The primary function of an MAE condition is to establish a standard of materiality for the financial condition and results of operations of the target company such that the occurrence of an MAE would entitle the buyer to not close the transaction and, in some cases, to not pay any termination fees. It is worth noting that general MAE conditions historically have been very difficult to enforce.

Through MAE clauses, many parties have opted to reallocate risks and liabilities associated with COVID-19 as the pandemic has taken shape in recent weeks. The initial trend in larger transactions has been to clarify that any negative impact of COVID-19 on a party will not give the other party the opportunity to walk away from the transaction unless the party is disproportionately affected as compared to other companies in its industry. A more seller-favorable approach would be to eliminate any qualification that there be a disproportionate affect as compared to similarly situated or peer companies. This can be accomplished through contract drafting by express reference to the COVID-19 virus and/or more general reference to pandemics, national emergencies, disease outbreaks and public health emergencies (or, in each case, an escalation or worsening thereof) in the list of events and circumstances that are carved out from MAE definitions in acquisition agreements.

In contrast to the more generalized MAE approach, we are also seeing parties design more specific COVID-19 closing conditions. For example, in a recent cross-border acquisition of a professional services business, a closing condition was added to enable the buyer to walk away from the transaction without liability if a certain number of the target company’s employees or any key employees are diagnosed with COVID-19 or go into self-isolation as a result of close contact with another person diagnosed with COVID-19 during the period between signing and closing.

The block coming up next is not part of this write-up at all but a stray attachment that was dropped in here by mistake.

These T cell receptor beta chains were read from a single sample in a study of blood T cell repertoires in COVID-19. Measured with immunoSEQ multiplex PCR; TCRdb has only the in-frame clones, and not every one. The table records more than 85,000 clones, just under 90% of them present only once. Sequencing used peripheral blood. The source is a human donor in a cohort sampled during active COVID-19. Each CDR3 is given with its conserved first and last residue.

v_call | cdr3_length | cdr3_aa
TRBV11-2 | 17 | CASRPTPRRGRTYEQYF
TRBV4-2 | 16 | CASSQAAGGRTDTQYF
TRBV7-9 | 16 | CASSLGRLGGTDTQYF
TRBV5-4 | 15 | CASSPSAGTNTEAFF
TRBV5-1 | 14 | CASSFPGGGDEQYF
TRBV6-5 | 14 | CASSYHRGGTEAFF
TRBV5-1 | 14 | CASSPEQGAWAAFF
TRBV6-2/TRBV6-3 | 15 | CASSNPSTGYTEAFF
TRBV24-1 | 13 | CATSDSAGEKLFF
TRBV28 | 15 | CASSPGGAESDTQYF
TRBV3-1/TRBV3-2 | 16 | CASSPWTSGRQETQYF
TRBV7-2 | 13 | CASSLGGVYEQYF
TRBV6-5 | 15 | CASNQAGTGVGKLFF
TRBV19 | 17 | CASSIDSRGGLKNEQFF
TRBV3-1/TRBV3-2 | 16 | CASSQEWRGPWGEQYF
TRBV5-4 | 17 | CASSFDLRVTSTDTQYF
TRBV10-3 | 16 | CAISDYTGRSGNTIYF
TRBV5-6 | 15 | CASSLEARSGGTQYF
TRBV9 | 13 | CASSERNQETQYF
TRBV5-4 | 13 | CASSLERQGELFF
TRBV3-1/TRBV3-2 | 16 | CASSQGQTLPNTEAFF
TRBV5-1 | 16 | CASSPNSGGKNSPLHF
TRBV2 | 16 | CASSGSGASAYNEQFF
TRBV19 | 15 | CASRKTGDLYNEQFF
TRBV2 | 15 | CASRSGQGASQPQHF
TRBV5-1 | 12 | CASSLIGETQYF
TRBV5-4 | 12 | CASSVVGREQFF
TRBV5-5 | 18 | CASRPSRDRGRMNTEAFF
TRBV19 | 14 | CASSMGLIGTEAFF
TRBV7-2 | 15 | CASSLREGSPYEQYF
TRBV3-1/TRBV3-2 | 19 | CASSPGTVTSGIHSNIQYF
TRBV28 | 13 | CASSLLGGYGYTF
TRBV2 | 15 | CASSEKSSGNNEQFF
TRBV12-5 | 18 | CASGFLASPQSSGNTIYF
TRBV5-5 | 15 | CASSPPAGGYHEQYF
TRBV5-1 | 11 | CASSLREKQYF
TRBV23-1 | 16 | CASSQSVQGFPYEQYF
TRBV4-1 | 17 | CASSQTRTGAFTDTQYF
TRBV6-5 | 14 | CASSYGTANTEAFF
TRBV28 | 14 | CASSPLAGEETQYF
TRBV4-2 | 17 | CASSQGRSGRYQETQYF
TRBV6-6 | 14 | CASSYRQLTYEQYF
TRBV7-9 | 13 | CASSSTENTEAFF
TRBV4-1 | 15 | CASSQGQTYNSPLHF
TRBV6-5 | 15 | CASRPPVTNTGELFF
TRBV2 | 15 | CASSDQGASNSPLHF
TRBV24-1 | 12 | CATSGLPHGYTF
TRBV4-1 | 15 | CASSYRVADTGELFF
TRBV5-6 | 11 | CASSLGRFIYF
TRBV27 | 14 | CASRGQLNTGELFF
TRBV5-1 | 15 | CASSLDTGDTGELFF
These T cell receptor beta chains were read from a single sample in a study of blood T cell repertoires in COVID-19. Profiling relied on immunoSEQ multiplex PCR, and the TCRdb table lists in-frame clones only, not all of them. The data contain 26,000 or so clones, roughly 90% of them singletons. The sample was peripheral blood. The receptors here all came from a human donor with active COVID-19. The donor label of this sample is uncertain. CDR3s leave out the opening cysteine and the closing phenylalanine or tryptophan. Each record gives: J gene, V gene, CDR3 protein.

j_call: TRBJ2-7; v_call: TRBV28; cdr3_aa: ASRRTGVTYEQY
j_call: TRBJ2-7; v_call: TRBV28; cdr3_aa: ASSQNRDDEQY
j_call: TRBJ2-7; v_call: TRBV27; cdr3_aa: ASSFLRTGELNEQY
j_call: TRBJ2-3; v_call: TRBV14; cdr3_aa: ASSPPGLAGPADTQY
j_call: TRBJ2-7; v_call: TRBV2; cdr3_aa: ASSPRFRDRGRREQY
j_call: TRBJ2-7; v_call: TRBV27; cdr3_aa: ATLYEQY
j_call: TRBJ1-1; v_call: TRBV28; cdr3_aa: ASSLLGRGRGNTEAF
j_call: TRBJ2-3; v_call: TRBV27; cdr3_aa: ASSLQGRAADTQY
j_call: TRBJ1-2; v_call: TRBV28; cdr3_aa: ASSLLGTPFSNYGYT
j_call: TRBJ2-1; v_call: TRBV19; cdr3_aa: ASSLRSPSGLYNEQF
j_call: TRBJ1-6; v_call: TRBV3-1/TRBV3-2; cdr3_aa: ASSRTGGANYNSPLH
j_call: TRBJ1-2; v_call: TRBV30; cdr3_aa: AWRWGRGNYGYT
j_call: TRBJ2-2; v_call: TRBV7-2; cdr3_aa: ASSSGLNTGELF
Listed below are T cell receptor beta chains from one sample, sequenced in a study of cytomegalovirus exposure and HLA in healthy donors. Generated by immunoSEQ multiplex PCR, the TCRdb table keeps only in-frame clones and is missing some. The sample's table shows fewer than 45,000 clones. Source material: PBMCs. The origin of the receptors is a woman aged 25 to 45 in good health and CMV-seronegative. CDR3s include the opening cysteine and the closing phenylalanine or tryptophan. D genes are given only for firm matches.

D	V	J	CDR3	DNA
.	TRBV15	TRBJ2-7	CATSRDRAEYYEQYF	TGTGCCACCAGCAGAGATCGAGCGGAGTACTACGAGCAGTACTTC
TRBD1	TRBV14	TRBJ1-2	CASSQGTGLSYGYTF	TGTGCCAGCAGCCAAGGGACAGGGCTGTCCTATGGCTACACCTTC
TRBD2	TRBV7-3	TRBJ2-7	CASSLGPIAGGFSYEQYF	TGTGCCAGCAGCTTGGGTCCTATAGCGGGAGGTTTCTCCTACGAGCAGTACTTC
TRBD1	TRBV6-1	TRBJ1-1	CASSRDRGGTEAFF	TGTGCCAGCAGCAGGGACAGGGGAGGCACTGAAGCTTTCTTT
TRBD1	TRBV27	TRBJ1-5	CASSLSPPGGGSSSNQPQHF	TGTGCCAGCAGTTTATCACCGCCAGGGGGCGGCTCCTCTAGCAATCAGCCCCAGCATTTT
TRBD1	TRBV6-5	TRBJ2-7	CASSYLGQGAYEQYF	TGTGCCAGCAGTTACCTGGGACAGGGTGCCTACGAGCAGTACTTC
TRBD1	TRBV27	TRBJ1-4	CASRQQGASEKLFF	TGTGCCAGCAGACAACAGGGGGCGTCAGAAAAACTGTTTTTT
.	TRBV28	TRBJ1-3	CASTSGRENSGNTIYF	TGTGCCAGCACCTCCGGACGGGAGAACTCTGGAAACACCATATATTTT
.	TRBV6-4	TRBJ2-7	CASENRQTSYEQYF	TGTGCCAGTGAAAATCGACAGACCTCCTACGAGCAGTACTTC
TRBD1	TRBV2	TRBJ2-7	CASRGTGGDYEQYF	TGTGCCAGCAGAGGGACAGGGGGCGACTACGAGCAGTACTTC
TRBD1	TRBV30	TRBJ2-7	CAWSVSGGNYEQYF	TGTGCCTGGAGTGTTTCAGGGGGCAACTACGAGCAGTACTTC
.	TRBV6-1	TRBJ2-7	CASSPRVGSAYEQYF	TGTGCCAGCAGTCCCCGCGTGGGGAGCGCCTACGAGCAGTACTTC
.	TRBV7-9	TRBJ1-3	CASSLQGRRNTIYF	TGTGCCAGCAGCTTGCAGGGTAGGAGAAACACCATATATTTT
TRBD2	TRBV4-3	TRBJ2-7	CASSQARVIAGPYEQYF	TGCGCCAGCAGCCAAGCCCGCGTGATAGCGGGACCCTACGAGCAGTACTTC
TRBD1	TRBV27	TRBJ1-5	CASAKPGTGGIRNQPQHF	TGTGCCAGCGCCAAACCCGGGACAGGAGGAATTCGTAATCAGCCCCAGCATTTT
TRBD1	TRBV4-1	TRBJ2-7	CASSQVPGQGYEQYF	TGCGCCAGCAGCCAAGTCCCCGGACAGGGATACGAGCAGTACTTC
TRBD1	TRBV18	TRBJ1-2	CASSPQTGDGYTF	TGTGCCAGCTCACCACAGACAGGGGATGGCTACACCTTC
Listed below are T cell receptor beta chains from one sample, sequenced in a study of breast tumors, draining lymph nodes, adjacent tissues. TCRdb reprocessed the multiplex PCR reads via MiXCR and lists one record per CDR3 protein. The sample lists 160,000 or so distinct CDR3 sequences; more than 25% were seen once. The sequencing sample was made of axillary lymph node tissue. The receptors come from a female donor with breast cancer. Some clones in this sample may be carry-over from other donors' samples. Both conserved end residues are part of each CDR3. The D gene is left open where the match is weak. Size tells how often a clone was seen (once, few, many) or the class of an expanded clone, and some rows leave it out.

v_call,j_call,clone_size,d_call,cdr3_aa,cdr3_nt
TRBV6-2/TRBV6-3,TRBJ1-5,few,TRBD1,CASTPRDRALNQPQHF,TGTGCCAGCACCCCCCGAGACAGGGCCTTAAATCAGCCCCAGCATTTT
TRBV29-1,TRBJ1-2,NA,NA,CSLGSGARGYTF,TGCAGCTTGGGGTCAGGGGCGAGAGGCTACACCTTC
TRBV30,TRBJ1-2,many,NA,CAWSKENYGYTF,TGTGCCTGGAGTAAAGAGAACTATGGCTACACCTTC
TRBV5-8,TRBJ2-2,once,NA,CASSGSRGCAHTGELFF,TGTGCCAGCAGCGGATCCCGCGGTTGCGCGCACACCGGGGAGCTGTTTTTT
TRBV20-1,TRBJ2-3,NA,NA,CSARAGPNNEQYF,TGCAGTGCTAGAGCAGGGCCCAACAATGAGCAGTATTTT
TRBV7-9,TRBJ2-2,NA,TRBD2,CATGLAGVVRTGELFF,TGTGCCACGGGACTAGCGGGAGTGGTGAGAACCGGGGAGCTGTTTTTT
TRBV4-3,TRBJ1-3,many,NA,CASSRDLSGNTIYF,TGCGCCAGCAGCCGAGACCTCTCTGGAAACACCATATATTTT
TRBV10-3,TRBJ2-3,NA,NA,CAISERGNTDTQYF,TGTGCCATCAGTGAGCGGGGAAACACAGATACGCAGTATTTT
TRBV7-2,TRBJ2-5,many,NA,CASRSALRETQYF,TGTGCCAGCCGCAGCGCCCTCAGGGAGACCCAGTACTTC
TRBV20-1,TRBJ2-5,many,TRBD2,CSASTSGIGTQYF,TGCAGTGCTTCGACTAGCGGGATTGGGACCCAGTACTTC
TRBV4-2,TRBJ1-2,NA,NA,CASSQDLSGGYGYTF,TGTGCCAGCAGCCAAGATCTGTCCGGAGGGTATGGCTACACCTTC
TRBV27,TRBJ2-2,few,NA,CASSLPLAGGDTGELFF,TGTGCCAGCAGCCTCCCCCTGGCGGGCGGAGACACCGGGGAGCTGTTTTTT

Representations and Warranties Insurance (“RWI”)

RWI policyholders should anticipate exclusions from coverage under their RWI policy for business interruptions or losses related to COVID-19 as insurers have begun adding these coverage exclusions to their non-binding indication letters when evaluating new M&A transactions. Instead, policyholders should work with their insurance brokers and legal counsel to limit coverage exclusions by tailoring the language to specific jurisdictions or other limited, known circumstances. As part of the underwriting process, policyholders should prepare for increased due diligence related to the novel coronavirus’ impact, particularly with respect to workforce and supply chain disruptions. We will cover the impact of COVID-19 on RWI policies in greater detail in an upcoming client alert.

Timing

Parties will need to build additional time into transactions and plan for logistical challenges and other disruptions presented by travel restrictions (such as inability to meet in person with management teams or conduct on-site due diligence), additional coronavirus-related due diligence, delayed regulatory responses or approvals and greater challenges with acquisition financing.

As a result of the coronavirus pandemic, regulatory filings are moving slower. For example, the U.S. Federal Trade Commission and U.S. Department of Justice have suspended expedited clearances in connection with federal antitrust approvals required under the Hart-Scott-Rodino Antitrust Improvements Act (“HSR”) for acquisitions of a certain magnitude. In other words, filers will now need to wait at least 30 days before consummating any such acquisitions in order to comply with HSR requirements. Moreover, complex antitrust reviews may take significantly longer than 30 days, as shown in the recent delays of the $4.9 billion merger of Waste Management and Advanced Disposal Services.

These contingencies ought to be taken into account when parties are negotiating specific dates and deadlines in acquisition agreements. In particular, the parties should consider whether to extend the outside date (at which time the transaction would terminate for failure to close prior to the specified date) in non-simultaneous sign-and-close transactions to account for anticipated delays as well as the post-closing timeline for determining any working capital or other adjustments to the purchase price.

Conclusion

As this public health and economic crisis continues to evolve, we are monitoring its impact on M&A transactions and are working closely with clients to offer practical solutions to the unique challenges brought on by COVID-19.